film review: Antichrist (2009)No Comment
At this stage any film reviewer worth their salt has seen Lars von Trier‘s latest film, Antichrist. The controversy that ensued after its screening at Cannes meant that it was top of my list of “must see” arthouse films this year.
I know this is a bit pretentious and all and maybe slightly disqualifies me from the monikor “average” but what can I say? I like making up my own mind about films and if I didn’t see this one then I’d never know what the other reviewers were talking about. Well, ok, I don’t actually have a list of “must see” arthouse films, just “must see” films, but I wanted to make it clear from the outset that Antichrist is an Arthouse film with a capital A.
As I’m sure I’ve mentioned before, I only read other reviews after I’ve seen the film and in other reviews I keep seeing mention of Saw and Hostel. I can only assume that some of these people haven’t seen any of these films. First of all, they are completely different from each other and second, they are worlds away from Antichrist. Seriously I don’t know where they get this stuff. And as a word of warning to horror fans, if you want to see a film like Saw or Hostel don’t watch Antichrist. This is not a horror film, but it is a film about horror.
There’s no point in me talking about what other people thought of it though. I hope by now you’re reading because you want to know my opinion… and in my opinion, this is a really good film. Now ok, we’re talking about a certain type. This is not a film to watch for a relaxing Friday night, like I said, this is Arthouse and if you’re going to watch it then you have to be in the mood for it. But if you are in the mood for a good think, it’s well worth a watch.
On a basic level it’s an interesting exploration of the structure of a relationship, how this particular couple interacts following a tragic event. I suppose you can gather from this that it is not a plot driven film. It’s driven by studying character and emotion, or lack there of. It’s also a stunning piece of cinematography, it is a beautiful looking film. I did think at times it was slightly unsubtle in its use of that whole “enviroment reflecting the state of mind” device… but then again, I do think it can work so don’t take that as a strong criticism. In terms of acting, Willem Dafoe and Charlotte Gainsbourg both perform ably in what I do think were very difficult roles. I’m certain that this all could have gone horribly wrong with less gifted actors. I don’t know if the performances were sustained throughout the film, but still, given the focus on them (they are the only two characters in the film), it was excellent work.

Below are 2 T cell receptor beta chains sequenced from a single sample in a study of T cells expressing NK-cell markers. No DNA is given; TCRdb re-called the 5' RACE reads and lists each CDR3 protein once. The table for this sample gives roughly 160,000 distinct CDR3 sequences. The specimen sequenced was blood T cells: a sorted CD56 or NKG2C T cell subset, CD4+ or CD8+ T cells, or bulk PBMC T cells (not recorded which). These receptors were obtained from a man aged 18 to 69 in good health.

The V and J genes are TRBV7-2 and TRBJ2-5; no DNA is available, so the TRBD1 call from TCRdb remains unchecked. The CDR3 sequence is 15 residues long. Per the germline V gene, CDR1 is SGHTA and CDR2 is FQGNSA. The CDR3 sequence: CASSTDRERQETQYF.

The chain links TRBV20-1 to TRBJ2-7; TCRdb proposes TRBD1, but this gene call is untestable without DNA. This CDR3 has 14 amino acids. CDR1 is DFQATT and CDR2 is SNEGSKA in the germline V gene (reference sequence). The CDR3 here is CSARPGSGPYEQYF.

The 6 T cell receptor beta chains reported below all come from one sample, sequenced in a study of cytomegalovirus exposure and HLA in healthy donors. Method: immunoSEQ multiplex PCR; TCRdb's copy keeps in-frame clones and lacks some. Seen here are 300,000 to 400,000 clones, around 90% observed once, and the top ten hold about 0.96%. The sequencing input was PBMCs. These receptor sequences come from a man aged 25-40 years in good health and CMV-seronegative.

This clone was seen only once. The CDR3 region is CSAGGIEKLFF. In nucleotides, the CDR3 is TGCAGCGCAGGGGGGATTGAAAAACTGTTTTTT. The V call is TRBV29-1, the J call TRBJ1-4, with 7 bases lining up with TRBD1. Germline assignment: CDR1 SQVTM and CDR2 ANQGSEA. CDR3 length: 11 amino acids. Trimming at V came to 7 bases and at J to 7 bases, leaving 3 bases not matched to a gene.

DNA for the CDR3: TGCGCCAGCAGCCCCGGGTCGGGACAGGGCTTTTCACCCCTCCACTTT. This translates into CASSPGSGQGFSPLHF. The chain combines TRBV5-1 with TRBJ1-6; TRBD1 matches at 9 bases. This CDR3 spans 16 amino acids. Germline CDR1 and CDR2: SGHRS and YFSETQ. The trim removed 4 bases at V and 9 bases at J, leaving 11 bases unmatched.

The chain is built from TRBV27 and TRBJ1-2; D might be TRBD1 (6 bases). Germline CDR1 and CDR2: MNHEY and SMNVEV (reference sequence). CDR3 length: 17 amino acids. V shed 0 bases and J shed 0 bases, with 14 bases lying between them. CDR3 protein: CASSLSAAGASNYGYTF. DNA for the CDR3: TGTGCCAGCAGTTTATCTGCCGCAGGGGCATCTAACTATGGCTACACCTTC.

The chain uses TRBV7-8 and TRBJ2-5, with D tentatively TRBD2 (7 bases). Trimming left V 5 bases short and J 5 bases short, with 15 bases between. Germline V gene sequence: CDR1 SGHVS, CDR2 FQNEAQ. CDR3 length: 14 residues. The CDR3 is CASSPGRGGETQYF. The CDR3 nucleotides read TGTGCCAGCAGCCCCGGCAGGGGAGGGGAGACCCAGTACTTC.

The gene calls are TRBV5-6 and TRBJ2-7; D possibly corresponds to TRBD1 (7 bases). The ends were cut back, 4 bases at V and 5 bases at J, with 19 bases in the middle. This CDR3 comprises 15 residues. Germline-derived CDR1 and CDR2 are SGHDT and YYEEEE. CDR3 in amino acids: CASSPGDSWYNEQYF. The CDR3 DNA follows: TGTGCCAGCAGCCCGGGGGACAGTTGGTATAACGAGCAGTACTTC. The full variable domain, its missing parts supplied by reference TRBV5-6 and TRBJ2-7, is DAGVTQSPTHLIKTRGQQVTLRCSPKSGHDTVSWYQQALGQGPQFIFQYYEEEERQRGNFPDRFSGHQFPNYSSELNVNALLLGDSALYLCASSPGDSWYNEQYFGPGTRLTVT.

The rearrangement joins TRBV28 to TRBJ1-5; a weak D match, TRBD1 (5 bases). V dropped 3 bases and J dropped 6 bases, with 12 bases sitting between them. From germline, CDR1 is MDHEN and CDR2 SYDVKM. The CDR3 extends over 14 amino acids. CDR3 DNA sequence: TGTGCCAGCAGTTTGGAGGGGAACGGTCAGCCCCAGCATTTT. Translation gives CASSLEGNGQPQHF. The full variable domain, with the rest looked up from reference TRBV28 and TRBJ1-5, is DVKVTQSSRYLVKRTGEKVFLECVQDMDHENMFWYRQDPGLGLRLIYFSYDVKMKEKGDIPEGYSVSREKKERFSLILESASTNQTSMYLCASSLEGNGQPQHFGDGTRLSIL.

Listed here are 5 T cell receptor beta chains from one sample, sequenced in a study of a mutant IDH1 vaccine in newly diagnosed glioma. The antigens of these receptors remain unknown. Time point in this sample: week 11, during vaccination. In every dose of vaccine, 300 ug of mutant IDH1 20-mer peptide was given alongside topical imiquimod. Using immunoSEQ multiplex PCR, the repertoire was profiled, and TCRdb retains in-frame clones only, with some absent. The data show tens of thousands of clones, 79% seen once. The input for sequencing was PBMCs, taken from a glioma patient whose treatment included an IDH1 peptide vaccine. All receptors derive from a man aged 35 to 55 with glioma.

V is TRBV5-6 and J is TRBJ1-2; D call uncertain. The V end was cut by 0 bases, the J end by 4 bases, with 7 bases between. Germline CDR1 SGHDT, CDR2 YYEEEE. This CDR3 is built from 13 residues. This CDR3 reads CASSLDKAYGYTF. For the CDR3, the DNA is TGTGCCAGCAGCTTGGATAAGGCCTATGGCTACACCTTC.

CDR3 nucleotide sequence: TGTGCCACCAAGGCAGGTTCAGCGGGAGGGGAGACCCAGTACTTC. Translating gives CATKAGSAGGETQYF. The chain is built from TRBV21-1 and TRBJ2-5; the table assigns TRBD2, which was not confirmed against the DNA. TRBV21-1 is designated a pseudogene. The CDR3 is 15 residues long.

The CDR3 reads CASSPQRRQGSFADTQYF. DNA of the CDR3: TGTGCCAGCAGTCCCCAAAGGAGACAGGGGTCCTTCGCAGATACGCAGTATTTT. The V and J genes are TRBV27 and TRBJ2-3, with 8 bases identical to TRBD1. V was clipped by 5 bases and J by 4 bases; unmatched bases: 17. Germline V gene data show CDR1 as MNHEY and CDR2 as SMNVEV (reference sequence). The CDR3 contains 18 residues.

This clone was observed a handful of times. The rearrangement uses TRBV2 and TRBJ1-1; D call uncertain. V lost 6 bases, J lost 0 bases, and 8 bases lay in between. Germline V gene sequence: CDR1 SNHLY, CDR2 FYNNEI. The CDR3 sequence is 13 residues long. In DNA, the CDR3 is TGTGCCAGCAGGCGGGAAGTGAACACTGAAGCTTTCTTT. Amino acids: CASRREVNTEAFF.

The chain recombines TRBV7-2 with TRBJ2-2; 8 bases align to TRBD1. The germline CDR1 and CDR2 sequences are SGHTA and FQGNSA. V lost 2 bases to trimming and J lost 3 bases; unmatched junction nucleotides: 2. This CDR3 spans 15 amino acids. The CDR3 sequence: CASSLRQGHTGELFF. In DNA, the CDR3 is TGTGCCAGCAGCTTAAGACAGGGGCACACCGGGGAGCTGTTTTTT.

I have to reference a couple of films here – Irréversible and In The Bedroom. I know I’m straying away from the “average film review” ethos here but hey, sometimes a film demands it. Also I wouldn’t recommend Antichrist to anyone looking for an average film so I’m saying it’s ok to talk about films that the average person may not be familiar with. You can leave me a comment if you disapprove 😉
But anyway Irréversible and In The Bedroom. I thought of both of them while watching Antichrist. Now I hated Irréversible, I thought it was pretentious, overwrought, self absorbed crap. I really thought it showcased a lot of what makes arthouse films so inaccessible to the general public and for that reason it really galled me. I liked the idea but the execution was sh!t. The reason I was thinking about it though, was that it caused the same kind of controversy on its release and it wasn’t worthy of it either. In The Bedroom, on the other hand, is excellent film. It has the same kind of undercurrent as Antichrist, they both make you feel slightly voyeuristic, like you’re watching a situation that you have no right to see. If you haven’t seen In The Bedroom and you like Antichrist you should definitely watch it. Though I should be clear, they’re not similar at all. If anything they are contrasting ways of making a film about a similar subject.
There’s been a lot of talk about misogyny and many reviews I’ve read seem intent on judging Antichrist on Lars von Trier’s body of work rather than just looking at this one film. I suppose that’s personal preference. I would never judge a directors work based on another film just because it’s their film. If there’s some link in the stories or if it’s a sequel then that’s different but personally I think every film stands on its own. Ok, there is such thing as context but I believe that when a director puts a film out there it is there to be personally interpreted by the viewer. Who directed it isn’t important, it’s the film itself that we watch and hopefully enjoy, why should who directed it and what films he or she has directed before play any part in our viewing? For the record, I didn’t think it was particularly misogynistic. I do think it’s open to be interpreted in different ways and if that’s the way one chooses to interpret it well… as always, how you view a film is up to you.
I’ve digressed again so I’ll finish off… Antichrist is a film that you can read a lot in to, or nothing in to and everything in between. It’s interesting like that.